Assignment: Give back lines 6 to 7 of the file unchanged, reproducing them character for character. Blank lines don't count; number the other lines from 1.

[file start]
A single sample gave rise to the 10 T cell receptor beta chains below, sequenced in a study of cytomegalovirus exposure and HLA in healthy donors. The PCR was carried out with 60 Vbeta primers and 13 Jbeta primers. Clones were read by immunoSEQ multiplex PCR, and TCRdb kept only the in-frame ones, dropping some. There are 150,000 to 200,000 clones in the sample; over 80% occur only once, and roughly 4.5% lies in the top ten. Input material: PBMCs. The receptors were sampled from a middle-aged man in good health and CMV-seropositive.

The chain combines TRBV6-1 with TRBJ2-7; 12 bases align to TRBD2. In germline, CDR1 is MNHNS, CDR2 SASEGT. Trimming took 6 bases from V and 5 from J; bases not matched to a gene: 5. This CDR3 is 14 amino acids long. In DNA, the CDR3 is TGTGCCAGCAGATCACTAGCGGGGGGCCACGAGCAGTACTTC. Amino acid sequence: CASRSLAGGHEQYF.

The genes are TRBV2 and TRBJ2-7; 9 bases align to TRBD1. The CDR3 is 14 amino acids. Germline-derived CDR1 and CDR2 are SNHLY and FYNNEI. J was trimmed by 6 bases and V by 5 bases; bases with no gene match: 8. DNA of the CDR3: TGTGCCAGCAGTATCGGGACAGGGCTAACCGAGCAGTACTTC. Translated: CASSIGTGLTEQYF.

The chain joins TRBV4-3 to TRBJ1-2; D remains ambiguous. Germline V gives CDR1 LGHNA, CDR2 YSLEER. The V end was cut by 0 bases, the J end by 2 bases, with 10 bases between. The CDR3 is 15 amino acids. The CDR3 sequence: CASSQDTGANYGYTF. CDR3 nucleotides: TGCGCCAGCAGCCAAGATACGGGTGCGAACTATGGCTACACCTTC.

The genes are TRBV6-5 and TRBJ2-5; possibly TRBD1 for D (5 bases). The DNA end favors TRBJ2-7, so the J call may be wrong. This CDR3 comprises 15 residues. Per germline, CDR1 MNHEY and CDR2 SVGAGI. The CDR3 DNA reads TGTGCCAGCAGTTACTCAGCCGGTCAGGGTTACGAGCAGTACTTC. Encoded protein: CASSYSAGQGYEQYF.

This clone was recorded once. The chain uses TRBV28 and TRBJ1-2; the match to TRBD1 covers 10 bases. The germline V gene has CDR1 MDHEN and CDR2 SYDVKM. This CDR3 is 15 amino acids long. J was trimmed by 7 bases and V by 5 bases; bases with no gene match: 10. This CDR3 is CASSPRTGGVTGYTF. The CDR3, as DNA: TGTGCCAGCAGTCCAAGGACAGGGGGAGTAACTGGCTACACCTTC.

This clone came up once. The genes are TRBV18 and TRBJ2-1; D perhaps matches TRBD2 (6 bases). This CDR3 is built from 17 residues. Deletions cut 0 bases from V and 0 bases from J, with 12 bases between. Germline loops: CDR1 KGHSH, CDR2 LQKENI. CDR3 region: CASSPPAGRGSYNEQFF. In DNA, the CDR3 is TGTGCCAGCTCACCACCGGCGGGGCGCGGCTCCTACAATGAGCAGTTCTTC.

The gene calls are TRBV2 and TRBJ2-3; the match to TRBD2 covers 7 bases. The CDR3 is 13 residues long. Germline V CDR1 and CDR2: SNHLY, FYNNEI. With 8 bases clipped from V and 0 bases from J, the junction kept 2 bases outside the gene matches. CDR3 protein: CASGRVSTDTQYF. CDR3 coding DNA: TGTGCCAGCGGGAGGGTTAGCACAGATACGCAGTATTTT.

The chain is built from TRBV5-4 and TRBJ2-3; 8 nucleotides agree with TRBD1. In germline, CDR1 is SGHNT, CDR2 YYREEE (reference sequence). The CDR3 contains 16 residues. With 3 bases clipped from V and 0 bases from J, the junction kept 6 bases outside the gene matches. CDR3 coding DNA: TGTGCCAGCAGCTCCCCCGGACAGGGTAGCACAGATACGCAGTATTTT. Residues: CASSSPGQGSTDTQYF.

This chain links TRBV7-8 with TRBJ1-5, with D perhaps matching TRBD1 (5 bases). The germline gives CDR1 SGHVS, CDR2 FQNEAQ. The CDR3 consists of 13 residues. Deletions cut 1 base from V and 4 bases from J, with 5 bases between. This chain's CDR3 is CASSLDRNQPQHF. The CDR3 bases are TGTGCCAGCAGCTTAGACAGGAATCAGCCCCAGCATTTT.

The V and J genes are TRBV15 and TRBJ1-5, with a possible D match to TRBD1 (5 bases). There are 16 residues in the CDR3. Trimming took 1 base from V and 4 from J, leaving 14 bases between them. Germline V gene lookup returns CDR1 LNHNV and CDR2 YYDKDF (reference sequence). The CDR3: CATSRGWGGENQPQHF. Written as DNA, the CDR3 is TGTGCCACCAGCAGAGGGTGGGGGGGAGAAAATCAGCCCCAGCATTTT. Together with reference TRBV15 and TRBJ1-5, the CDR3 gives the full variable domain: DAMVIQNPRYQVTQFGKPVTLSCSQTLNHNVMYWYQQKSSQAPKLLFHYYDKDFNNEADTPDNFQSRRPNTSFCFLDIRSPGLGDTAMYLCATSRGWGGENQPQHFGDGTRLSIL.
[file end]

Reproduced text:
This clone was recorded once. The chain uses TRBV28 and TRBJ1-2; the match to TRBD1 covers 10 bases. The germline V gene has CDR1 MDHEN and CDR2 SYDVKM. This CDR3 is 15 amino acids long. J was trimmed by 7 bases and V by 5 bases; bases with no gene match: 10. This CDR3 is CASSPRTGGVTGYTF. The CDR3, as DNA: TGTGCCAGCAGTCCAAGGACAGGGGGAGTAACTGGCTACACCTTC.

This clone came up once. The genes are TRBV18 and TRBJ2-1; D perhaps matches TRBD2 (6 bases). This CDR3 is built from 17 residues. Deletions cut 0 bases from V and 0 bases from J, with 12 bases between. Germline loops: CDR1 KGHSH, CDR2 LQKENI. CDR3 region: CASSPPAGRGSYNEQFF. In DNA, the CDR3 is TGTGCCAGCTCACCACCGGCGGGGCGCGGCTCCTACAATGAGCAGTTCTTC.